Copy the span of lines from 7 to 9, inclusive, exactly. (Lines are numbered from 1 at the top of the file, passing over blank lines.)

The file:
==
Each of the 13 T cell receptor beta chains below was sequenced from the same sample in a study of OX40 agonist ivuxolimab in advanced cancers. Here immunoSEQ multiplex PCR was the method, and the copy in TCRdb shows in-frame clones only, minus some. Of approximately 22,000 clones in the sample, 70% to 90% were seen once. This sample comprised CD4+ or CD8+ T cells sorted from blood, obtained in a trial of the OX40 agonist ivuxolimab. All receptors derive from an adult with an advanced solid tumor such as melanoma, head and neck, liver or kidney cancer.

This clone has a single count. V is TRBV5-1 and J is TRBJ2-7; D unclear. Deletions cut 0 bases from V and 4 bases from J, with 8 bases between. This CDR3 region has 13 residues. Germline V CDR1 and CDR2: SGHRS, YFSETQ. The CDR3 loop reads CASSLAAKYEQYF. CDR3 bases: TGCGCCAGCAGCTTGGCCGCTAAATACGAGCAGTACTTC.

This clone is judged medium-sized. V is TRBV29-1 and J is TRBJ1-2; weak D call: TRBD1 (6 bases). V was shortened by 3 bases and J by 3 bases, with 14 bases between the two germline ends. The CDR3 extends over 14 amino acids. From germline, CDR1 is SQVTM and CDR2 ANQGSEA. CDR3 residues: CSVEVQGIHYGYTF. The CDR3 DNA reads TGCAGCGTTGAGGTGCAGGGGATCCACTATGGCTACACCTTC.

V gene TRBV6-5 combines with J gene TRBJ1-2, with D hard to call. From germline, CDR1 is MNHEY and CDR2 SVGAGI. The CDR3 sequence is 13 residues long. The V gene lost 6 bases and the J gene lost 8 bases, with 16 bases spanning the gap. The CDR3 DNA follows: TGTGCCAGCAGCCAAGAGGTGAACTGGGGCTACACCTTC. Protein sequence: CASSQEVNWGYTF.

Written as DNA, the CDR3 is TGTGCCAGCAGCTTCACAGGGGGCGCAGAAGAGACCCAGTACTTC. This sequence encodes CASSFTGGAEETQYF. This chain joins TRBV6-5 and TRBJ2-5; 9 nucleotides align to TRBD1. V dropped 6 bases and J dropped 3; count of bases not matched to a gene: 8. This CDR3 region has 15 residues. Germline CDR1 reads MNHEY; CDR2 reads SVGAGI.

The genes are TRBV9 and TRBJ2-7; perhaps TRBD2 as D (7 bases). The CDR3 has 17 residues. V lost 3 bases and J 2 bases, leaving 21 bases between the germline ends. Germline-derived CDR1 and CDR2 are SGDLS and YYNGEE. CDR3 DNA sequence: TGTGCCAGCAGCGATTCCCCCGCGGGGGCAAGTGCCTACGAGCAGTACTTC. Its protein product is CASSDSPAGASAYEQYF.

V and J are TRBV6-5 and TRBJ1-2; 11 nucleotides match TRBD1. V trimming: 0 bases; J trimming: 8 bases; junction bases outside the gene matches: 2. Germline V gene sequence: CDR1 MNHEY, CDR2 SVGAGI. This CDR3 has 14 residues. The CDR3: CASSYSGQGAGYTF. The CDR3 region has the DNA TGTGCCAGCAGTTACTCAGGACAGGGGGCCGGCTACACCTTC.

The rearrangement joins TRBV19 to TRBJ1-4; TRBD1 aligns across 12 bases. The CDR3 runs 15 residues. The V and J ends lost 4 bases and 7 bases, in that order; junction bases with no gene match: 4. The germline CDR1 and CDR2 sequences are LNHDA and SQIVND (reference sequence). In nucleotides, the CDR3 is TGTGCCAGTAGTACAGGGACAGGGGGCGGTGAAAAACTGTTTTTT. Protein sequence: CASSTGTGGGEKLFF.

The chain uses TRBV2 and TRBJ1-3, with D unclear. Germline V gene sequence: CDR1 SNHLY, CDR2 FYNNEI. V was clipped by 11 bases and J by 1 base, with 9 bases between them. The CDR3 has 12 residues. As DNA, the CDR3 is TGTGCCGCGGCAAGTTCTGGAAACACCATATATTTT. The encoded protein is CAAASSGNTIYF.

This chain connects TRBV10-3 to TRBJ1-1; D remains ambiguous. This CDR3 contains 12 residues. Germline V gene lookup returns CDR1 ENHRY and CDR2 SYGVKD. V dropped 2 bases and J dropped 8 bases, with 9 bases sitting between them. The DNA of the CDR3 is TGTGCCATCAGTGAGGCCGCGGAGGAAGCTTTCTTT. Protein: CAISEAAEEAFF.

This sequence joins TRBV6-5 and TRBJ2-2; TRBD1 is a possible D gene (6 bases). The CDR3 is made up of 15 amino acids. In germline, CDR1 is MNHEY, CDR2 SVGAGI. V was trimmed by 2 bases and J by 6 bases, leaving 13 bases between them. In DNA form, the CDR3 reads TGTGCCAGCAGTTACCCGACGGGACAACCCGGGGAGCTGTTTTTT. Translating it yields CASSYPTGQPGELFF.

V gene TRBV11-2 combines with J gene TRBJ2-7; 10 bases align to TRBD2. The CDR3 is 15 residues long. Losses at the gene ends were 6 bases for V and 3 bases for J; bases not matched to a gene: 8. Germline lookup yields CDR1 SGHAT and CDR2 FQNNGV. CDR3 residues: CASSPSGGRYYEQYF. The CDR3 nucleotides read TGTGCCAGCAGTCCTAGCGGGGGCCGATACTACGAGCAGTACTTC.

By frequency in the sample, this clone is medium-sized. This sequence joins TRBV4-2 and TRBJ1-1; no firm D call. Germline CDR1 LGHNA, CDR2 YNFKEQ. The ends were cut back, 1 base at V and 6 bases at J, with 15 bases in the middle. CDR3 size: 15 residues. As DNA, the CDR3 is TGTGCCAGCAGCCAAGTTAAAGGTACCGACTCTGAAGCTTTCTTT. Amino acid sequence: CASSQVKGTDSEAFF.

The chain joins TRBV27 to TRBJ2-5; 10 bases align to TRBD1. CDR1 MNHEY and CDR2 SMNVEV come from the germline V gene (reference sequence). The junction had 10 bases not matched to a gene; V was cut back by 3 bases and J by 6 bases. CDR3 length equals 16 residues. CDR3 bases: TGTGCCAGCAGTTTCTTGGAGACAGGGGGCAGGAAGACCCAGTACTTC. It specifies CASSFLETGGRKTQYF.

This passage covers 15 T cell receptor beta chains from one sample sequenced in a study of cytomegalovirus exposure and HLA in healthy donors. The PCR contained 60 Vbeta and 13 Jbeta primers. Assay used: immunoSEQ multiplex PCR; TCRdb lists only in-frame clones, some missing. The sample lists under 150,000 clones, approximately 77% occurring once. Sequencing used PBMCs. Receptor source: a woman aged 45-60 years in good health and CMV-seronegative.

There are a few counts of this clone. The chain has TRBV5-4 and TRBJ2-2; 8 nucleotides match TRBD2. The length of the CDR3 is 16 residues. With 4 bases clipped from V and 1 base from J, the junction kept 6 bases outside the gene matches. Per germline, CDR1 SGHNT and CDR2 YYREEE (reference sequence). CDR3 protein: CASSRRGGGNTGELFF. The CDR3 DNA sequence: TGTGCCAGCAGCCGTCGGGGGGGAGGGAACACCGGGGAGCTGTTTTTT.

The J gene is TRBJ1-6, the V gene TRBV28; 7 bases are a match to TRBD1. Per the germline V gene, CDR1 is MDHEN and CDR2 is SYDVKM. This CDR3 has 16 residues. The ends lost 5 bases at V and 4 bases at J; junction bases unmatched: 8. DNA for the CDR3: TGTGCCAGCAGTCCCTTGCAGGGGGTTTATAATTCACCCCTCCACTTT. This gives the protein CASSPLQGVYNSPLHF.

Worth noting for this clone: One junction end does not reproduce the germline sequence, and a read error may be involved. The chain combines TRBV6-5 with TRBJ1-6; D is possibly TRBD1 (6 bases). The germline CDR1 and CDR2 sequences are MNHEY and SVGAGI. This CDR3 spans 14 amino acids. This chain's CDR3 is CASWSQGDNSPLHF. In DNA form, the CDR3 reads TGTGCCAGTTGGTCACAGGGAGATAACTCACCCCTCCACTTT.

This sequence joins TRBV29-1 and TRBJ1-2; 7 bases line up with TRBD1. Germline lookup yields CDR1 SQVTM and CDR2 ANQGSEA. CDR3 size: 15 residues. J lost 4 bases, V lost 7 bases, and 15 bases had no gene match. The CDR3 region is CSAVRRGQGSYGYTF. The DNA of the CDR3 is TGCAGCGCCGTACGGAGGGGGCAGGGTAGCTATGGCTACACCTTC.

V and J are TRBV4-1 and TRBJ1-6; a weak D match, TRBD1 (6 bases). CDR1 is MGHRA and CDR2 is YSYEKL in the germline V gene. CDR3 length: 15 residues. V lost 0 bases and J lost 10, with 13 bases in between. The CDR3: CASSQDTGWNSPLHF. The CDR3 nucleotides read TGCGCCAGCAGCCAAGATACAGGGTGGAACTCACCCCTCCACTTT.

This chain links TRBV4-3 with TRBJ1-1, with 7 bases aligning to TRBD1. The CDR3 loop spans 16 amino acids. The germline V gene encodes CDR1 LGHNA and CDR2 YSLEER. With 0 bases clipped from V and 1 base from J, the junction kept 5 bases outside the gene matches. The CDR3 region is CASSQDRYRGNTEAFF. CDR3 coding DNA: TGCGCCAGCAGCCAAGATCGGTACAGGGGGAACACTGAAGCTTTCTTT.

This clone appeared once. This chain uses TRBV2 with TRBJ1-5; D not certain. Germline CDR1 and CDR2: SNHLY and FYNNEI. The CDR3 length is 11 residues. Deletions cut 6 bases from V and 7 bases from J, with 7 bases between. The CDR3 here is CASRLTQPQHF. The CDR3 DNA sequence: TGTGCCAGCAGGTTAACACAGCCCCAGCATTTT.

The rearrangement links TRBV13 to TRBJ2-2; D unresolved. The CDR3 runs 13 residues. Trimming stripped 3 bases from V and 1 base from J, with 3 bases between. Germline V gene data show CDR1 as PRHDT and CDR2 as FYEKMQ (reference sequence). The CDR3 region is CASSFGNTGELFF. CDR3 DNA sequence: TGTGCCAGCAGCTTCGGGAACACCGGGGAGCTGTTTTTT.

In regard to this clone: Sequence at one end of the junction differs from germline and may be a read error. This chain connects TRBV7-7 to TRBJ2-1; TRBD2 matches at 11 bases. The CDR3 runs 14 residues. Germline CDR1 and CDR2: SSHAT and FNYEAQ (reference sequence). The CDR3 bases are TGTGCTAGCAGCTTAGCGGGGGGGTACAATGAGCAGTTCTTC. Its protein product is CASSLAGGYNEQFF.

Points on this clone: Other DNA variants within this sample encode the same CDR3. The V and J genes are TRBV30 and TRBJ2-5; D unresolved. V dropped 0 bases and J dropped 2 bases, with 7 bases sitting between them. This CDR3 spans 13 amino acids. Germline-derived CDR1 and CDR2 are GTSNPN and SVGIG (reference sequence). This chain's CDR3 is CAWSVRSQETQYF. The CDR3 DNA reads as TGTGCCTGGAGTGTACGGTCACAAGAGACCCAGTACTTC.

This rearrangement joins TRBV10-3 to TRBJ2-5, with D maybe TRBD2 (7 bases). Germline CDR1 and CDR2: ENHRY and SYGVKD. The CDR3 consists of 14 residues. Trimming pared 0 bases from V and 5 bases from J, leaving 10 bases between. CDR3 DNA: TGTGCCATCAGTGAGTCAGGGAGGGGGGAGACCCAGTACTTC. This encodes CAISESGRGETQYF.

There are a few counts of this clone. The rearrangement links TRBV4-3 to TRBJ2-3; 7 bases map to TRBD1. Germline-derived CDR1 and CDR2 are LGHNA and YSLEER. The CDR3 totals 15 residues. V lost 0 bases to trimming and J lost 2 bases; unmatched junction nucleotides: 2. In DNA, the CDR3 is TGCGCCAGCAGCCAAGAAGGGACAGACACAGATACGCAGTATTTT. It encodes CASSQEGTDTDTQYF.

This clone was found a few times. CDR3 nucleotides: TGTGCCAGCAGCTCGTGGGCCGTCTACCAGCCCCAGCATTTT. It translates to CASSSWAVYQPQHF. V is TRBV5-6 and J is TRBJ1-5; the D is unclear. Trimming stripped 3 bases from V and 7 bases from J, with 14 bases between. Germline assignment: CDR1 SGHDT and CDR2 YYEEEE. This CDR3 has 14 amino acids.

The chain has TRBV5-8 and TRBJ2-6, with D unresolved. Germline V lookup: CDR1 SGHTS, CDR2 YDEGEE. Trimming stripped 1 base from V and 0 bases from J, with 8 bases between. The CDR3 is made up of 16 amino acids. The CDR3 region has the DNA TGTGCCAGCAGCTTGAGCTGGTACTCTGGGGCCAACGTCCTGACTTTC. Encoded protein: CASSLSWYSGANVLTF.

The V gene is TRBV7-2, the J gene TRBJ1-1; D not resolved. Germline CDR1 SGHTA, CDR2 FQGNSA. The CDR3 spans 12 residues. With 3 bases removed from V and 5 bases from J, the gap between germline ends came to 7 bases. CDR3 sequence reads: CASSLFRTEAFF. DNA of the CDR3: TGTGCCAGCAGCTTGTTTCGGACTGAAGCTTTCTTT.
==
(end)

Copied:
V and J are TRBV6-5 and TRBJ1-2; 11 nucleotides match TRBD1. V trimming: 0 bases; J trimming: 8 bases; junction bases outside the gene matches: 2. Germline V gene sequence: CDR1 MNHEY, CDR2 SVGAGI. This CDR3 has 14 residues. The CDR3: CASSYSGQGAGYTF. The CDR3 region has the DNA TGTGCCAGCAGTTACTCAGGACAGGGGGCCGGCTACACCTTC.

The rearrangement joins TRBV19 to TRBJ1-4; TRBD1 aligns across 12 bases. The CDR3 runs 15 residues. The V and J ends lost 4 bases and 7 bases, in that order; junction bases with no gene match: 4. The germline CDR1 and CDR2 sequences are LNHDA and SQIVND (reference sequence). In nucleotides, the CDR3 is TGTGCCAGTAGTACAGGGACAGGGGGCGGTGAAAAACTGTTTTTT. Protein sequence: CASSTGTGGGEKLFF.

The chain uses TRBV2 and TRBJ1-3, with D unclear. Germline V gene sequence: CDR1 SNHLY, CDR2 FYNNEI. V was clipped by 11 bases and J by 1 base, with 9 bases between them. The CDR3 has 12 residues. As DNA, the CDR3 is TGTGCCGCGGCAAGTTCTGGAAACACCATATATTTT. The encoded protein is CAAASSGNTIYF.